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Cranberry Port Ring (Jellied Cranberry Sauce)

Cranberry Port Ring
I've mentioned my fear of the jiggly cylinder that had a prime spot on the Thanksgiving tables of my youth before, but recently I decided to look at it in a new light. I know some pretty diehard fans of jellied cranberry sauce. Like my grandma, they have special serving dishes made specifically to fit that "can" shape when laid down on its side. They slice it ever just so, stacking a disk or two lovingly on their plate.

I decided that it was time to reevaluate my position on the stuff. After all, I didn't think that I liked cranberries at all as a kid unless they were in the form of juice or chewy dried bits, but it turns out that I actually can't get enough of them. For the past 20 years, that bowl of glistening ruby goodness that is whole-berry cranberry sauce is one of my favorite things on the table. And yet, I've seen the faces on some of my older family members when they realize that, once again, there is no can-shaped sauce to be found.

First of all, I asked myself why. Why didn't I like it? Could I remember actually ever eating it? What was it that I didn't like. I mean, I've always loved finger jello (what we called Jello Jigglers)...and isn't that basically what jellied cranberry sauce is—an invitation to eat finger jello for dinner!?
Cranberry Port Ring
So, when during my yearly gather-and-scour-of-every-Thanksgiving-magazine-I-can-get-my-hands-on-extravaganza, I came across a recipe for a molded, jellied cranberry sauce and resolved to try it. My favorite whole berry sauce uses red wine (which is perfection), and this one included Port in its list of ingredients, so I figured that it couldn't be all that bad.

As it turns out, I DO like jellied cranberry sauce. Although I didn't form it into the shape of a can, the festive ring-mold offered up what I imagine is the same slicing satisfaction. I totally get wanting to slice and stack it lovingly on the plate, nestled amongst the turkey, stuffing, potatoes and gravy, green bean casserole, et al.

I've walked in on my husband eating a bowl piled high with the stuff several times now, and my daughter declared that I'd better make an entire ring just for her this year. My boys just gave me a look when I offered them some, but they're still opposed to cranberry sauce as a whole, so that is a fence to climb at another date. I think I deserve to drop the mic.
Cranberry Port Ring

Cranberry Port Ring
Please the jellied cranberry sauce lovers at your Thanksgiving table with this homemade version that incorporates Port, cinnamon, and ginger.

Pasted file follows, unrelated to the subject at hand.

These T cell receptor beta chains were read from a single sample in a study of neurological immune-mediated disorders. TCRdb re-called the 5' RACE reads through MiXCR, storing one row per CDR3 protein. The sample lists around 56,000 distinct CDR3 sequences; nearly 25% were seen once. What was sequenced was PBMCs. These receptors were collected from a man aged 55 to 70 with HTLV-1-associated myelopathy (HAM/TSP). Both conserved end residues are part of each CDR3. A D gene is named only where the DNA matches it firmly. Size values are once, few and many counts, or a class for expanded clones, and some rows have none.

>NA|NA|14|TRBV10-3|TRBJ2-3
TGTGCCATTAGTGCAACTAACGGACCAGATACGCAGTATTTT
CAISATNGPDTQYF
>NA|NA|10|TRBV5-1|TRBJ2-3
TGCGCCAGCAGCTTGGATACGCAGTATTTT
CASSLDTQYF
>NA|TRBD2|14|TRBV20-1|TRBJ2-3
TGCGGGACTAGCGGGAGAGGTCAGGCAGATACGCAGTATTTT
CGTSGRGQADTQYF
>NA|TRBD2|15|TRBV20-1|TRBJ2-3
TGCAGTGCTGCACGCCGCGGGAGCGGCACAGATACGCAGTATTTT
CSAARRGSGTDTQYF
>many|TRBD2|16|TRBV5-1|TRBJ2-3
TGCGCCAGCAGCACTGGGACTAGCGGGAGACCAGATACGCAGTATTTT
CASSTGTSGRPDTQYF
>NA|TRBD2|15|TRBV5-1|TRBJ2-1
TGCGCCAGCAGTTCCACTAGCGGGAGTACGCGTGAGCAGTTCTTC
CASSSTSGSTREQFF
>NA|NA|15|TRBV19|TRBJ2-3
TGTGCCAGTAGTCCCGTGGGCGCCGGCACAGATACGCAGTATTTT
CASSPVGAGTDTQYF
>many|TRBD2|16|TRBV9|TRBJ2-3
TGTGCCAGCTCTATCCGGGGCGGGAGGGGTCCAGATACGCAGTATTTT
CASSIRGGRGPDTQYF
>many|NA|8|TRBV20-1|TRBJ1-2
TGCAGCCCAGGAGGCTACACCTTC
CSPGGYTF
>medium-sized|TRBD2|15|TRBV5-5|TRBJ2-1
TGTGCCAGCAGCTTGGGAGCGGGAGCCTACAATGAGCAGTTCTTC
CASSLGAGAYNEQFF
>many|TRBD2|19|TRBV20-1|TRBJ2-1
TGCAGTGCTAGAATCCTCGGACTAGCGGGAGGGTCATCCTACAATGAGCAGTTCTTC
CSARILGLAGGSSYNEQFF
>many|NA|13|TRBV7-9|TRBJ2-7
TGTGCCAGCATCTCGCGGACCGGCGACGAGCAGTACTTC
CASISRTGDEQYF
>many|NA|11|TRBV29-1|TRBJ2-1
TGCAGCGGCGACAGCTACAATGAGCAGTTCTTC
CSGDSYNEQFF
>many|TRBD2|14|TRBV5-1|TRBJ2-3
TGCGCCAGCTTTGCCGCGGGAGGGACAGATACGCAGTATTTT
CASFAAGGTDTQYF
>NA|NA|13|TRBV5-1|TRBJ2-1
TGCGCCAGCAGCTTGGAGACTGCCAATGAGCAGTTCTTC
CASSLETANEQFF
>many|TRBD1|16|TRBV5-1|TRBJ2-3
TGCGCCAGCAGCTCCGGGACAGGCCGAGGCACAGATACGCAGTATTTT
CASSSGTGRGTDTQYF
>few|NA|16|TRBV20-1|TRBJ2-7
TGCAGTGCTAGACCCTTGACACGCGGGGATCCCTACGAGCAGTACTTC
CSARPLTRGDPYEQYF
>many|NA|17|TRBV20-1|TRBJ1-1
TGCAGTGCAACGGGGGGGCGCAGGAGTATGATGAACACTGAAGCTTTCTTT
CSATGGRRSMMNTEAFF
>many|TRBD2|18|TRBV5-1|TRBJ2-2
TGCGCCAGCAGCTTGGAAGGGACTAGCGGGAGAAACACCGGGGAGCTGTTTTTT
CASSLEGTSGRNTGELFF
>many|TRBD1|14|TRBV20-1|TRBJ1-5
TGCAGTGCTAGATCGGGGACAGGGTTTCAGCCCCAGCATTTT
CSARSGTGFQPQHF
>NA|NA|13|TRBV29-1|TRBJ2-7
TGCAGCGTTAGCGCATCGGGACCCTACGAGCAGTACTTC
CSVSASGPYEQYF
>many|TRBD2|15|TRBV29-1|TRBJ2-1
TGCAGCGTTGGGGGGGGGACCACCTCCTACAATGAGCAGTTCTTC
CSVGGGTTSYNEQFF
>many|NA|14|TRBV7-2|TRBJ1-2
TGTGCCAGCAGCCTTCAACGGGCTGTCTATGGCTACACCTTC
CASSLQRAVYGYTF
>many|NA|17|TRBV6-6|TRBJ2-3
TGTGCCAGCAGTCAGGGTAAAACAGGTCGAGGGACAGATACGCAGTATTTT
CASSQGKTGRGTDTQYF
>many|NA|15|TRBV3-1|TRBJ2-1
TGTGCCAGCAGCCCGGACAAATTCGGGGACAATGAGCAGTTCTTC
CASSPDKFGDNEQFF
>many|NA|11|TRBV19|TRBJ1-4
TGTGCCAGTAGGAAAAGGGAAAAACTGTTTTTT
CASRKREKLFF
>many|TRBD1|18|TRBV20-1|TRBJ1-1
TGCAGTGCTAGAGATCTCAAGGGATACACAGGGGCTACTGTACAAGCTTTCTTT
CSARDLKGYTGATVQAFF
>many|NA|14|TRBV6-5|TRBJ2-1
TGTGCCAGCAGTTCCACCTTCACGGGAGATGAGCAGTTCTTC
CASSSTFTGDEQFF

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by Heather Schmitt-Gonzalez
Prep Time: 15 minutes + overnight in fridge
Cook Time: 10 to 15 minutes
Keywords: side condiment dairy-free nut-free soy-free cranberries Port Christmas Thanksgiving American fall winter
Ingredients (serves 12)
  • 6 cups fresh cranberries
  • 1 3/4 cups sugar
  • 3 (1/4-inch) slices of ginger, unpeeled
  • 2 (3-inch) cinnamon sticks
  • 3 1/4 cups cold water, divided
  • 1 cup ruby Port, divided
  • 3 envelopes unflavored gelatin
  • vegetable oil, for greasing the mold
Combine cranberries, sugar, ginger and cinnamon sticks with 2 1/2 cups of the water and 3/4 cups of the port in a large saucepot set over high heat. Bring to a boil, then reduce to a simmer, cooking until all the cranberries have popped, stirring occasionally, 10-15 minutes.

In the meantime, put 1/2 cup of the water in a small bowl, sprinkle the gelatin over it, and let it sit for 10 minutes.

Lightly oil a decorative gelatin mold with the vegetable oil.

Set a fine-mesh strainer (or a medium-mesh strainer, lined with cheesecloth) over a large bowl. Pour the cranberry mixture into the strainer, pressing down on the solids to release all of the juice (the solids can be discarded).

Stir the gelatin mixture into the warm cranberry juice until it is completely dissolved, then stir in the remaining 1/4 cup of port and 1/4 cup of water.

Pour into the prepared gelatin mold, then slide into the refrigerator and let sit overnight, or up to 4 days (covered once cool).

To serve, set your serving plate face-down over the open portion of the mold and quickly invert the mold and the plate, so that the plate is on the bottom, removing the mold.

-slightly adapted from Good Housekeeping Magazine, November 2015

Thanksgiving dishes so good you should drop the mic
Thanksgiving dishes so good, you deserve to drop the mic just for making them (from some F'in Fab Food Bloggers):